Being restless myself, and having considered where in the world I would most like to live, I especially liked his comparisons of living in various parts of the world. Masson's chapter outlining 50 important dates in New Zealand history was a nice, quick overview, but then I noticed a discrepancy later in the book, which was off-putting and leads me to question other facts stated.

On page 80, fact #41, kohanga reos were established in 1981. (These are "language nests" where preschool children can be immersed in a Maori-speaking environment.) On page 177, in the chapter on Maori people, culture and language, he again explains the concept of kohanga reo, this time stating that they began in 1982.

The chapter about flora and fauna is the one I found most troublesome. The logic is muddled in places and there are a number of complex topics touched upon too lightly. Masson writes that cats are the ultimate enemy of NZ's native birds, since they evolved without the presence of predators. Yet Masson himself has a cat that he apparently allows to roam free, since he mentions that his cat climbs trees every day. It is hypocritical for him to say that he can't enjoy the bucolic scene of grazing sheep because they seem out of place to him, having displaced native trees... so what about that darn cat?

Masson states that he and his wife wanted to use only "native" plants in their garden (his quotes) and then reconsiders this notion, ruminating on what, exactly, is a native plant. Admitting that he can't tell when a plant in his own garden is aggressive (i.e. he is not observant), he also writes "It is hard to see the damage that an 'introduced' tree can do. Botanists say they take over [...] but I can't see irreparable damage, and I say let a million plants grow!" He complains of xenophobia, then states, "The concept of "native" -- as in a native plant, a native animal, and especially a native person -- has always been politically loaded, and usually for good reason." And then leaps to Germany's Third Reich notions of cleansing. All of which raises the hackles of my ecological sensibilities. I want to shout at him, "inform yourself!"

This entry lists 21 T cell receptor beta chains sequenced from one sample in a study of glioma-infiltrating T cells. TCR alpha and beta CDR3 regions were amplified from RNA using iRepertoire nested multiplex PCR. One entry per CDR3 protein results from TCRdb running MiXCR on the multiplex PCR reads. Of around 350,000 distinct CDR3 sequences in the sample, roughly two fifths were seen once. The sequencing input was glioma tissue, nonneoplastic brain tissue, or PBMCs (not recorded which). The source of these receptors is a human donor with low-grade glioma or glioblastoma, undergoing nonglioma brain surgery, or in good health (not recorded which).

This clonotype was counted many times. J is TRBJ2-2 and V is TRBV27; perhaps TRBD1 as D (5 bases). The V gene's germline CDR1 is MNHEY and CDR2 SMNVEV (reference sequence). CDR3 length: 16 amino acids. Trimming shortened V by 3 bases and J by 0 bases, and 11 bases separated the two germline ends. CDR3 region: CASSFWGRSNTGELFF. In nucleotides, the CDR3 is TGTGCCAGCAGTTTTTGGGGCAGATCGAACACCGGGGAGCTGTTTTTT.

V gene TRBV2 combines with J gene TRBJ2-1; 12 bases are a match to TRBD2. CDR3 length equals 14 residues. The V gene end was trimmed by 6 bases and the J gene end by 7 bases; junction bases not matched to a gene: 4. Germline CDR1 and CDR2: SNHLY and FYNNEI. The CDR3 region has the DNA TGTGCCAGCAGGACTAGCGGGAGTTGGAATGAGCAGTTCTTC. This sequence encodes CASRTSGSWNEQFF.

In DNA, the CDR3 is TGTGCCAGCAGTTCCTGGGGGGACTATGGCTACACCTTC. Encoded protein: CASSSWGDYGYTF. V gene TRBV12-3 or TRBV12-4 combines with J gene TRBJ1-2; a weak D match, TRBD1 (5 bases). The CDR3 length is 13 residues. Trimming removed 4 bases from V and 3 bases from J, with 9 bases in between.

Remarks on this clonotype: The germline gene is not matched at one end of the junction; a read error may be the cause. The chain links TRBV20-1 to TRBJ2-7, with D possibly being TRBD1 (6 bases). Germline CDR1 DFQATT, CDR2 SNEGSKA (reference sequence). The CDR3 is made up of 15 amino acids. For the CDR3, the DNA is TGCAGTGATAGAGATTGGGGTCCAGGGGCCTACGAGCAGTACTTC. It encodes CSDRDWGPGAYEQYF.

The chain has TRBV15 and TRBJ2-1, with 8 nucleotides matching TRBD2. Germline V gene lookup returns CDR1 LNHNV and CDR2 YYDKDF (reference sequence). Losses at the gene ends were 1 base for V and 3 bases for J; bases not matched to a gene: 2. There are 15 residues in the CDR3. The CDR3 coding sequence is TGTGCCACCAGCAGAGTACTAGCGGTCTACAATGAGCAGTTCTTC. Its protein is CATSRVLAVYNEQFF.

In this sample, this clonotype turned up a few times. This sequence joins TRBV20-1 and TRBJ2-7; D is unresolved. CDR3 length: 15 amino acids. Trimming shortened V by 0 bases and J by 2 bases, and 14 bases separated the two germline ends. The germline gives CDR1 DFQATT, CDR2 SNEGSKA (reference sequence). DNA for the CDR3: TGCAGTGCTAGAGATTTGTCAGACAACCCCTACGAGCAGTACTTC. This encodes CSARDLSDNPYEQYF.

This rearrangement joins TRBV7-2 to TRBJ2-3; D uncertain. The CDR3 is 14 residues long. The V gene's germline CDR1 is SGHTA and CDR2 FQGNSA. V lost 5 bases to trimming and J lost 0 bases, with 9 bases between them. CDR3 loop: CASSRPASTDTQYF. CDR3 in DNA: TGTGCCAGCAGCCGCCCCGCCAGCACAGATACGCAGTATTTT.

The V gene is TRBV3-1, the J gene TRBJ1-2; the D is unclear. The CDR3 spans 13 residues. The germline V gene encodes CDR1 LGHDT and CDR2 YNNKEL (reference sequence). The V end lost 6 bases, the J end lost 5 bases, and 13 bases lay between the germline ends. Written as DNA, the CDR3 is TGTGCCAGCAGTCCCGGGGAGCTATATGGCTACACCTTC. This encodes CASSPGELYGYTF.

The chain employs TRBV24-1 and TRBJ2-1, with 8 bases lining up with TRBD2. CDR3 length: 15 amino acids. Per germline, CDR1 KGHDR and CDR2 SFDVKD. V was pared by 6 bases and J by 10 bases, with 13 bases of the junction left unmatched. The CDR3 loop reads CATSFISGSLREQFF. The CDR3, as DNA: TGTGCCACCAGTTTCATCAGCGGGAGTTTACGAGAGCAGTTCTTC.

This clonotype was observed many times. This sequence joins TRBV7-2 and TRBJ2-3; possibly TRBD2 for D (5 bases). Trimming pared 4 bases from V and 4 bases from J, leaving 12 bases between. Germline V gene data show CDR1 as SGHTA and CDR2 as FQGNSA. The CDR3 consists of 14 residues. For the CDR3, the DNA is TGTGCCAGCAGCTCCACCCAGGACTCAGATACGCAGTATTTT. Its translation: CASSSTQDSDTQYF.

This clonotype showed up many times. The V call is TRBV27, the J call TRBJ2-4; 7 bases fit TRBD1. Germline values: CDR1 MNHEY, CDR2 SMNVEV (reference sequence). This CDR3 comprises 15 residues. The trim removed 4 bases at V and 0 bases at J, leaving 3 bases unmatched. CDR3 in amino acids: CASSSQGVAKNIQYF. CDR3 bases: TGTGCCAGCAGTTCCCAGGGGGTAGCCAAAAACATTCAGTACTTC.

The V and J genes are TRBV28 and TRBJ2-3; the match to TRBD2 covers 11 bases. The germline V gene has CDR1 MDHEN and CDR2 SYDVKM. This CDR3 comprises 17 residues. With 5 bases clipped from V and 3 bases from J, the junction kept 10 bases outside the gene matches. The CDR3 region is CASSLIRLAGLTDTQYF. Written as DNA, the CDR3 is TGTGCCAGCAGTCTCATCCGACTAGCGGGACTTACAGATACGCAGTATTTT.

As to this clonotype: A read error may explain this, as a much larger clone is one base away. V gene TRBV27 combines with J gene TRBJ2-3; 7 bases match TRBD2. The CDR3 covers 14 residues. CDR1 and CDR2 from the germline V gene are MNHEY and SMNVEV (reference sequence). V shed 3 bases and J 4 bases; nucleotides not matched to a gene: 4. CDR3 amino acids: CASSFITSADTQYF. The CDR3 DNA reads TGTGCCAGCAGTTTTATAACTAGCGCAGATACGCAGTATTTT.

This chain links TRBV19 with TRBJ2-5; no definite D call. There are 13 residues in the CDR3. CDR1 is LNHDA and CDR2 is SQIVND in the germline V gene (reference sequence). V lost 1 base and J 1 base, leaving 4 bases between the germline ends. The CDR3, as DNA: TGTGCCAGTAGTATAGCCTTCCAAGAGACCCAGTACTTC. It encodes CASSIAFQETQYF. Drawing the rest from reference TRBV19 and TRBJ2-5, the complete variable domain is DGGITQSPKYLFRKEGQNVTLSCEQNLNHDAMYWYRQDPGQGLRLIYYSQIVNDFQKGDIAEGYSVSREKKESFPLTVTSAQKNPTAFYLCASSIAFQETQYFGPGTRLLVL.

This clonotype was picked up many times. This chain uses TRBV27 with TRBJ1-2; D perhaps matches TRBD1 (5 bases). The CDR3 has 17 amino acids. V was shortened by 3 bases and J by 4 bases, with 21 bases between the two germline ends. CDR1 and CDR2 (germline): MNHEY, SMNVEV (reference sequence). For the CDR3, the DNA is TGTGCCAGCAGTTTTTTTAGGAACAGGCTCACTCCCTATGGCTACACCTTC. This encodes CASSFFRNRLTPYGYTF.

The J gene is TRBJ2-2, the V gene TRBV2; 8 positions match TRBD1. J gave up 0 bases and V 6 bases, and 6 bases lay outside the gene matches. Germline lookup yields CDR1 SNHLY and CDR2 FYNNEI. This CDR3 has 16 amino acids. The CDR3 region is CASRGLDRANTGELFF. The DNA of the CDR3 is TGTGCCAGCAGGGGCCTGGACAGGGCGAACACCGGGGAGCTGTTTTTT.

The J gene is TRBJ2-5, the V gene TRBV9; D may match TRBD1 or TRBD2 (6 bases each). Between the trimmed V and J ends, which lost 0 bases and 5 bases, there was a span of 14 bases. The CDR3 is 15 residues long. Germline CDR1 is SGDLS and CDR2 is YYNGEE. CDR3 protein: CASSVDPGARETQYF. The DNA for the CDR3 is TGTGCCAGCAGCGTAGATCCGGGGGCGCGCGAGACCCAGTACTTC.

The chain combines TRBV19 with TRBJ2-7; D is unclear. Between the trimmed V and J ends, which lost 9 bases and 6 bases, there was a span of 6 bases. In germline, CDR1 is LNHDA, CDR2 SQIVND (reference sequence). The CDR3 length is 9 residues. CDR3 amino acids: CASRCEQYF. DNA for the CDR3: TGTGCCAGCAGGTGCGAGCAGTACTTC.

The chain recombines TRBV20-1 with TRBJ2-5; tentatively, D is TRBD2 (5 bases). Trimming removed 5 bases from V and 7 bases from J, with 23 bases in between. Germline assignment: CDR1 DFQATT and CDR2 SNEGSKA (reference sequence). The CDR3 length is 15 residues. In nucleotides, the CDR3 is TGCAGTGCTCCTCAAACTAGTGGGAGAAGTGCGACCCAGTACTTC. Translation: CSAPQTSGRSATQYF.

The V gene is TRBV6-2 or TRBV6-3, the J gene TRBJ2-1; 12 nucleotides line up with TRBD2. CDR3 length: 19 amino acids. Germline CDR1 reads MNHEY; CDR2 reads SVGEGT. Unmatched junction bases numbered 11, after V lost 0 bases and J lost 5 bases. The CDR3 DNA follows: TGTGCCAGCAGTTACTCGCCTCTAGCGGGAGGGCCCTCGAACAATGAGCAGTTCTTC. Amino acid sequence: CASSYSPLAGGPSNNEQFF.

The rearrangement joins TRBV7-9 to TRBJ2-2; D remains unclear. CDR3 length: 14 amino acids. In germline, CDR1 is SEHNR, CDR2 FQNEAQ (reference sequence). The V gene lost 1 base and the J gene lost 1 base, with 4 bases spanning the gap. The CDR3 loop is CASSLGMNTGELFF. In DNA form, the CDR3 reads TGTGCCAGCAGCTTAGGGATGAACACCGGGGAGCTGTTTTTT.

In regards to political correctness, I was glad to read "I always fail to see why intellectuals, especially, feel that if something is politically correct they must sneer at the idea behind it. After all, it only means that somebody has thought about the political implications of something, and persuaded people that there is a hidden politics, which ought to be attended to." Amen to that.

Another book of travel writing, A Land of Two Halves: An Accidental Tour of New Zealand was written by a immigrant to NZ, Joe Bennett. I found his book to be far more engaging than Masson's, but Bennett is one of those people who opposes political correctness and I think I would much rather meet and have a conversation with Masson than Bennett. And New Zealand is such a small country, maybe I'll see him at one of the vegetarian restaurants that he recommends.

Saturday, January 10, 2009

The Good Thief by Hannah Tinti

It is fitting that the book that brings me back to my blog (after a few weeks of being too busy) is one that reminds me very much of the last book I wrote about, Gaiman's The Graveyard Book. The Good Thief is an adult novel, but I wouldn't hesitate to recommend it to readers as young as 11 or 12. Like The Graveyard Book, The Good Thief has elements of darkness as well as an uplifting end note. In addition to the similar mood or feel, both stories are of young orphans making their way in the world with help from adults who appear from the outset to be unsuitable guardians.

Ren was abandoned as a baby and raised in an orphanage run by the brothers of Saint Anthony in New England. He has only one hand, and no knowledge of how he lost the other. When Ren is 12, Benjamin Nab, a man who says he is his older brother, claims him. This is the start of Ren's adventures.

Benjamin and his alcholic buddy, Tom, are liars, thieves and shysters. One scheme to make money has them digging up freshly interred bodies to sell to a medical doctor. (Another connection to The Graveyard Book.) Ren befriends a giant simpleton of a man who belives his calling in life is to murder people. All this sounds pretty dark, but the thieves and the murderer are good at heart and Ren does learn the truth about his parents.

I'm guessing that the story takes place in the early 19th century. Setting is not a prominent doorway into this book, which is unusual for historical fiction. Story and character are the main entry points, and inviting ones at that.